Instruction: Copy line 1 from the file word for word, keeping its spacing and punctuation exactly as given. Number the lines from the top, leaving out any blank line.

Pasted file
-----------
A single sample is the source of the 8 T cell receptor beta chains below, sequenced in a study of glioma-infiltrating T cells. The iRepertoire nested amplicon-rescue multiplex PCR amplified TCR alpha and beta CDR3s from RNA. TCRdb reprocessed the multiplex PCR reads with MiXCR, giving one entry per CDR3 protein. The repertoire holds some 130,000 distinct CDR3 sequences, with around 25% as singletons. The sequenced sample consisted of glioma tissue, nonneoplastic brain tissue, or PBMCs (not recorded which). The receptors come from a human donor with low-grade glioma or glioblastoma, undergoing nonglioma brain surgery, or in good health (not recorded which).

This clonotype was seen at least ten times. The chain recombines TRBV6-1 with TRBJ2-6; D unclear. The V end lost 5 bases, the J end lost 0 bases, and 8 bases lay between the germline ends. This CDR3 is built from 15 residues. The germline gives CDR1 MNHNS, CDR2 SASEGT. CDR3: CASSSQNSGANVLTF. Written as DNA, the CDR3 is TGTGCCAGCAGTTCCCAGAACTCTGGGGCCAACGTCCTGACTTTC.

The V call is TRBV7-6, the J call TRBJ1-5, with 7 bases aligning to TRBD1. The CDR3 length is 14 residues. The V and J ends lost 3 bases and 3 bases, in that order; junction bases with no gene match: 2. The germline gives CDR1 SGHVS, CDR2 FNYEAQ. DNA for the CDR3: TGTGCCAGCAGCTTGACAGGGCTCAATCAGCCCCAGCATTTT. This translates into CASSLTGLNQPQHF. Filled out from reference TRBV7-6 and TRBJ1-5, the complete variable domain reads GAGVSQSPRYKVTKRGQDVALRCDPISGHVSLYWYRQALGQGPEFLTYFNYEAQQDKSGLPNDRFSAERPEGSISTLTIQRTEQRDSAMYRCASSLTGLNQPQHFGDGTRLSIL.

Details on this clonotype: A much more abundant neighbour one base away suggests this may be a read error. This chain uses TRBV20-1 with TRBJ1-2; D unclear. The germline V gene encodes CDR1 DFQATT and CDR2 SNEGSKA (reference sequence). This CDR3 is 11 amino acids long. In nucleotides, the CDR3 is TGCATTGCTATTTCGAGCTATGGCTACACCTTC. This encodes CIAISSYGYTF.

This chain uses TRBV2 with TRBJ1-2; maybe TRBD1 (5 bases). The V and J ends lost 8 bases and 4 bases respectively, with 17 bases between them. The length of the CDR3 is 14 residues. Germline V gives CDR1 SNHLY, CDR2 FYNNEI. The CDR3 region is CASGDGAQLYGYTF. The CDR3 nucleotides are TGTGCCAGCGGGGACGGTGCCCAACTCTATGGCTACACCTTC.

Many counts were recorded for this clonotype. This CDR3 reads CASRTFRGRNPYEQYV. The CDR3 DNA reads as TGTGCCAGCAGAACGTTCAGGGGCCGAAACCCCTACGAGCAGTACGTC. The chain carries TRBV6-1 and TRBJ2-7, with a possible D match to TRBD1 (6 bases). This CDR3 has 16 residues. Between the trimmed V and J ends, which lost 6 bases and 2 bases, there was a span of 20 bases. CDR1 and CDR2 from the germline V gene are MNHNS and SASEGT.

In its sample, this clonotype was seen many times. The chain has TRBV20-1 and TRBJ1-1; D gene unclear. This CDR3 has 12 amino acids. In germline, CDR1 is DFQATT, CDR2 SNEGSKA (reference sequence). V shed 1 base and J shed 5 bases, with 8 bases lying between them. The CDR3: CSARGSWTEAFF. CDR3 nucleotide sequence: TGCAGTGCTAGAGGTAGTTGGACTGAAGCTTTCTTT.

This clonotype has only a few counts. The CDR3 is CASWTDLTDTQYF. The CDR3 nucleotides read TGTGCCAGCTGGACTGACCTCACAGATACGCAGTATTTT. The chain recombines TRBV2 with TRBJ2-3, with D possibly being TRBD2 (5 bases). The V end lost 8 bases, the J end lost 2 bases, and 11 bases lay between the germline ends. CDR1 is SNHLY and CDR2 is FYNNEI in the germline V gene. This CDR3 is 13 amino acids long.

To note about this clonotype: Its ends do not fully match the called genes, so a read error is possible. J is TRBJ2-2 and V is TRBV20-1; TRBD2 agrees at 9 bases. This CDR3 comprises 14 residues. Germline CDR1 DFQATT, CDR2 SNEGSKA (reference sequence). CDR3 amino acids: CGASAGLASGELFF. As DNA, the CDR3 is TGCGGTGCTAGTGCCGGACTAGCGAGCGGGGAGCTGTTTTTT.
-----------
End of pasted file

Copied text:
A single sample is the source of the 8 T cell receptor beta chains below, sequenced in a study of glioma-infiltrating T cells. The iRepertoire nested amplicon-rescue multiplex PCR amplified TCR alpha and beta CDR3s from RNA. TCRdb reprocessed the multiplex PCR reads with MiXCR, giving one entry per CDR3 protein. The repertoire holds some 130,000 distinct CDR3 sequences, with around 25% as singletons. The sequenced sample consisted of glioma tissue, nonneoplastic brain tissue, or PBMCs (not recorded which). The receptors come from a human donor with low-grade glioma or glioblastoma, undergoing nonglioma brain surgery, or in good health (not recorded which).